As a cricketer, he was a fast bowler and lower order batsman who played for Cambridge University and Sussex between 1882 and 1896. In 1889 while on a tour of South Africa, he captained an English XI against a South African side at Port Elizabeth which was retrospectively classified as a Test match — the first involving the host country note .
He started acting on stage in 1895, notably playing both lead roles in a West End adaptation of The Prisoner of Zenda the following year. He moved onto films in 1915, initially in Britain but by 1930 he had moved to Hollywood.
By now in his late 60s, he was invariably typecast in "elderly stuffy British Officer or Gentleman Adventurer" roles. He was, for a while, the apotheosis of Stiff Upper Lip and would often wear a High-Class Glass.
Off-screen, Smith was a key figure in the British expat community in Hollywood during its Golden Age. In 1932, he founded the Hollywood Cricket Club, a focal point for many Hollywood-based Brits — Boris Karloff, David Niven, Laurence Olivier and Nigel Bruce (among others) all turned out for the side, which played its home games at Griffith Park. HCC exists to this day and is credited with having played a leading role in the development of cricket in California.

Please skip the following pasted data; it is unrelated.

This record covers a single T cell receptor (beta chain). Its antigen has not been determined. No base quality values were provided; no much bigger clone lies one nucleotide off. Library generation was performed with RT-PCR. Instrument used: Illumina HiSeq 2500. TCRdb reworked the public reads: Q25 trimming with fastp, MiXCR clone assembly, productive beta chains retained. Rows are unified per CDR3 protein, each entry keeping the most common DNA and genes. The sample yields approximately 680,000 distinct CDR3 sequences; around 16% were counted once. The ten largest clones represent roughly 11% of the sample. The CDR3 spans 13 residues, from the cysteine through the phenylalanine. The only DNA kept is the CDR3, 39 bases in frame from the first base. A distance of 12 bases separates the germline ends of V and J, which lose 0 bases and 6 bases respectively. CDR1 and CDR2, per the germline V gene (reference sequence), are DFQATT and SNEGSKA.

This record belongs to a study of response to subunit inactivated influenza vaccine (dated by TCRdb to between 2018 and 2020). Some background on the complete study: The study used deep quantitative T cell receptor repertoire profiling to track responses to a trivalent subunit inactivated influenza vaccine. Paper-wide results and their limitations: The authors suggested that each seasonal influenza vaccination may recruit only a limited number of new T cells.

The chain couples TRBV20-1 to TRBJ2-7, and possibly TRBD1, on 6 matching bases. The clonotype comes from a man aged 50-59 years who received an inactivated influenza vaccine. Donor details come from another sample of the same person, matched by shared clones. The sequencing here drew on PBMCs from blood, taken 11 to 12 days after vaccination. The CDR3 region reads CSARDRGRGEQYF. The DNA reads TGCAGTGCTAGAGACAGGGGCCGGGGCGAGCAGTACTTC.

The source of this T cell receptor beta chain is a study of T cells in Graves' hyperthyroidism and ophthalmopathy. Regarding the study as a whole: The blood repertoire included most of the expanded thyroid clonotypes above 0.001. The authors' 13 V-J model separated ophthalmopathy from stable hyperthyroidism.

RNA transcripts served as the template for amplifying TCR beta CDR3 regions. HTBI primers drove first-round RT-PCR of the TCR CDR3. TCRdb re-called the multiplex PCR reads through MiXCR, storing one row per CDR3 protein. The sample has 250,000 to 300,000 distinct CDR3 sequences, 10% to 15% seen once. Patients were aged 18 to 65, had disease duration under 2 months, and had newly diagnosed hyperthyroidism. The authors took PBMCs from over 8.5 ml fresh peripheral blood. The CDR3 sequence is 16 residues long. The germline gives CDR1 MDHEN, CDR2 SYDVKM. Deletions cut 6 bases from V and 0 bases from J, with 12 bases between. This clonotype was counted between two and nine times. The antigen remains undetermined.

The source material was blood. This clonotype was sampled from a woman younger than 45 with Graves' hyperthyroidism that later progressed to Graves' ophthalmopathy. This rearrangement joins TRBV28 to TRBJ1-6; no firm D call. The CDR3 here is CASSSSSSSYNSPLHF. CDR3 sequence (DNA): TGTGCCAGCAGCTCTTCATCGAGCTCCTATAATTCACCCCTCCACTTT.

As a result of his acting career, Smith is the only former England cricket captain to have a star on the Hollywood Walk of Fame.
- Tarzan the Ape Man (1932) as James Parker
- The Barbarian (1933) as Cecil
- Queen Christina (1933) as Aage
- Secrets (1933) as William Marlowe
- Cleopatra (1934) as Enobarbus
- The Scarlet Empress (1934) as Christian August, Prince of Anhalt-Zerbst
- The Lives of a Bengal Lancer (1935) as Major Hamilton
- Wee Willie Winkie (1937) as Colonel Williams
- The Prisoner of Zenda (1937) as Colonel Zapt note
- Another Thin Man (1939) as Colonel Burr MacFay
- Rebecca (1940) as Colonel Julyan
- And Then There Were None (1945) as General Sir John Mandrake